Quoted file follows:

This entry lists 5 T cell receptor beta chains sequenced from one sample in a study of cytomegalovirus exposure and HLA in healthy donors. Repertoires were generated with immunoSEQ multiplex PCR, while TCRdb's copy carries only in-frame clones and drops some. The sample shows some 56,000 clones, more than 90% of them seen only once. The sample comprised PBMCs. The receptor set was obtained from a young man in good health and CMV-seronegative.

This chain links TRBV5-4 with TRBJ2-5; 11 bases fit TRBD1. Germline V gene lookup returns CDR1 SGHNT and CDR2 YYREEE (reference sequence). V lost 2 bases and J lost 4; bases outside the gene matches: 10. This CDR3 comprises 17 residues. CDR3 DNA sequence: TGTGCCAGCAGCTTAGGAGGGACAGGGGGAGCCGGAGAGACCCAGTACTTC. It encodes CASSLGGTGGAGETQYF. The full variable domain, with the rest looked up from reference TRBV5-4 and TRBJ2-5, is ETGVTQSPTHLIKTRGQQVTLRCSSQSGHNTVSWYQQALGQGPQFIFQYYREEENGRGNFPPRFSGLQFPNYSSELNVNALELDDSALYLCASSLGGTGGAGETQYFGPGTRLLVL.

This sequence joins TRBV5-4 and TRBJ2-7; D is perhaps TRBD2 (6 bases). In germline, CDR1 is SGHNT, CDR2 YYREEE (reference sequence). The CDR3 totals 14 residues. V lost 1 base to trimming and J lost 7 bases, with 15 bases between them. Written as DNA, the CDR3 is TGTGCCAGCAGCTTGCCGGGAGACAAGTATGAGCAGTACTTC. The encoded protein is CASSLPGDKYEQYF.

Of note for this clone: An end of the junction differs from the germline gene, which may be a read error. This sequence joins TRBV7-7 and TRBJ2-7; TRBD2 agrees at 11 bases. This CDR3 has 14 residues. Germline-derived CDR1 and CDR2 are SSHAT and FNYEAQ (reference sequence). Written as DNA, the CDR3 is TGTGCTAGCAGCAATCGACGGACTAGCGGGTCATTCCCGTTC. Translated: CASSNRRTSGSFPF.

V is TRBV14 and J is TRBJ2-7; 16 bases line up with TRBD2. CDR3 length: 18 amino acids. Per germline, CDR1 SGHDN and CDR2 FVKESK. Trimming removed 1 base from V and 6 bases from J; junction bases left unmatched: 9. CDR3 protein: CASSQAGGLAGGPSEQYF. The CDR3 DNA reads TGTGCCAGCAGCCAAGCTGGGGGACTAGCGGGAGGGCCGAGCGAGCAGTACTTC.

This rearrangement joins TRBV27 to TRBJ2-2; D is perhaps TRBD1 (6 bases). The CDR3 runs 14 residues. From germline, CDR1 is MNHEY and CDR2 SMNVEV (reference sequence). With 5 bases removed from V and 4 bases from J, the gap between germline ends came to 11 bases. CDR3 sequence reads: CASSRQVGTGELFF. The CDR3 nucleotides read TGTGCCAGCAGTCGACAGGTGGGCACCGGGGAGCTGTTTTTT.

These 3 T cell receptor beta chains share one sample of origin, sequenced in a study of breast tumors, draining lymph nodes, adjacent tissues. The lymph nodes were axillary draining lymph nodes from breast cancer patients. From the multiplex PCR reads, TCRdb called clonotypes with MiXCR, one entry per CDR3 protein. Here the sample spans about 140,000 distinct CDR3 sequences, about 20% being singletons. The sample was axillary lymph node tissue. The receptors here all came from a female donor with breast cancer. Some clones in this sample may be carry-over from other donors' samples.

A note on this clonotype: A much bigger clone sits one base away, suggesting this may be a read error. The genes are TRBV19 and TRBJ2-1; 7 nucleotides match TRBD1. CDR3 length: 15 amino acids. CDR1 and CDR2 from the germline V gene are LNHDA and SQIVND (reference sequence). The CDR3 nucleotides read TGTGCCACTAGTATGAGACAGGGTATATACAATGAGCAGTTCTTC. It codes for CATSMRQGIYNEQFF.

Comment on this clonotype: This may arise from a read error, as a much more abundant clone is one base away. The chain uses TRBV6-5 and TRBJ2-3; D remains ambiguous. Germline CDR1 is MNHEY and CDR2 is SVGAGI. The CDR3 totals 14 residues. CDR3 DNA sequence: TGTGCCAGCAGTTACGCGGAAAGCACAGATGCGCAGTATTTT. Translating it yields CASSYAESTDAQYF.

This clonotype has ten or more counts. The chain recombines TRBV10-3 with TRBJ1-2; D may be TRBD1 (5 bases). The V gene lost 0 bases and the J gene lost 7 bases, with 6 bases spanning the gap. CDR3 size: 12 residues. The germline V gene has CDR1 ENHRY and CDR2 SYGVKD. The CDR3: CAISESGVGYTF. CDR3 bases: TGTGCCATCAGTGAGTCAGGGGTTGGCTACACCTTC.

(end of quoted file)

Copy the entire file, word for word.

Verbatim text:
This entry lists 5 T cell receptor beta chains sequenced from one sample in a study of cytomegalovirus exposure and HLA in healthy donors. Repertoires were generated with immunoSEQ multiplex PCR, while TCRdb's copy carries only in-frame clones and drops some. The sample shows some 56,000 clones, more than 90% of them seen only once. The sample comprised PBMCs. The receptor set was obtained from a young man in good health and CMV-seronegative.

This chain links TRBV5-4 with TRBJ2-5; 11 bases fit TRBD1. Germline V gene lookup returns CDR1 SGHNT and CDR2 YYREEE (reference sequence). V lost 2 bases and J lost 4; bases outside the gene matches: 10. This CDR3 comprises 17 residues. CDR3 DNA sequence: TGTGCCAGCAGCTTAGGAGGGACAGGGGGAGCCGGAGAGACCCAGTACTTC. It encodes CASSLGGTGGAGETQYF. The full variable domain, with the rest looked up from reference TRBV5-4 and TRBJ2-5, is ETGVTQSPTHLIKTRGQQVTLRCSSQSGHNTVSWYQQALGQGPQFIFQYYREEENGRGNFPPRFSGLQFPNYSSELNVNALELDDSALYLCASSLGGTGGAGETQYFGPGTRLLVL.

This sequence joins TRBV5-4 and TRBJ2-7; D is perhaps TRBD2 (6 bases). In germline, CDR1 is SGHNT, CDR2 YYREEE (reference sequence). The CDR3 totals 14 residues. V lost 1 base to trimming and J lost 7 bases, with 15 bases between them. Written as DNA, the CDR3 is TGTGCCAGCAGCTTGCCGGGAGACAAGTATGAGCAGTACTTC. The encoded protein is CASSLPGDKYEQYF.

Of note for this clone: An end of the junction differs from the germline gene, which may be a read error. This sequence joins TRBV7-7 and TRBJ2-7; TRBD2 agrees at 11 bases. This CDR3 has 14 residues. Germline-derived CDR1 and CDR2 are SSHAT and FNYEAQ (reference sequence). Written as DNA, the CDR3 is TGTGCTAGCAGCAATCGACGGACTAGCGGGTCATTCCCGTTC. Translated: CASSNRRTSGSFPF.

V is TRBV14 and J is TRBJ2-7; 16 bases line up with TRBD2. CDR3 length: 18 amino acids. Per germline, CDR1 SGHDN and CDR2 FVKESK. Trimming removed 1 base from V and 6 bases from J; junction bases left unmatched: 9. CDR3 protein: CASSQAGGLAGGPSEQYF. The CDR3 DNA reads TGTGCCAGCAGCCAAGCTGGGGGACTAGCGGGAGGGCCGAGCGAGCAGTACTTC.

This rearrangement joins TRBV27 to TRBJ2-2; D is perhaps TRBD1 (6 bases). The CDR3 runs 14 residues. From germline, CDR1 is MNHEY and CDR2 SMNVEV (reference sequence). With 5 bases removed from V and 4 bases from J, the gap between germline ends came to 11 bases. CDR3 sequence reads: CASSRQVGTGELFF. The CDR3 nucleotides read TGTGCCAGCAGTCGACAGGTGGGCACCGGGGAGCTGTTTTTT.

These 3 T cell receptor beta chains share one sample of origin, sequenced in a study of breast tumors, draining lymph nodes, adjacent tissues. The lymph nodes were axillary draining lymph nodes from breast cancer patients. From the multiplex PCR reads, TCRdb called clonotypes with MiXCR, one entry per CDR3 protein. Here the sample spans about 140,000 distinct CDR3 sequences, about 20% being singletons. The sample was axillary lymph node tissue. The receptors here all came from a female donor with breast cancer. Some clones in this sample may be carry-over from other donors' samples.

A note on this clonotype: A much bigger clone sits one base away, suggesting this may be a read error. The genes are TRBV19 and TRBJ2-1; 7 nucleotides match TRBD1. CDR3 length: 15 amino acids. CDR1 and CDR2 from the germline V gene are LNHDA and SQIVND (reference sequence). The CDR3 nucleotides read TGTGCCACTAGTATGAGACAGGGTATATACAATGAGCAGTTCTTC. It codes for CATSMRQGIYNEQFF.

Comment on this clonotype: This may arise from a read error, as a much more abundant clone is one base away. The chain uses TRBV6-5 and TRBJ2-3; D remains ambiguous. Germline CDR1 is MNHEY and CDR2 is SVGAGI. The CDR3 totals 14 residues. CDR3 DNA sequence: TGTGCCAGCAGTTACGCGGAAAGCACAGATGCGCAGTATTTT. Translating it yields CASSYAESTDAQYF.

This clonotype has ten or more counts. The chain recombines TRBV10-3 with TRBJ1-2; D may be TRBD1 (5 bases). The V gene lost 0 bases and the J gene lost 7 bases, with 6 bases spanning the gap. CDR3 size: 12 residues. The germline V gene has CDR1 ENHRY and CDR2 SYGVKD. The CDR3: CAISESGVGYTF. CDR3 bases: TGTGCCATCAGTGAGTCAGGGGTTGGCTACACCTTC.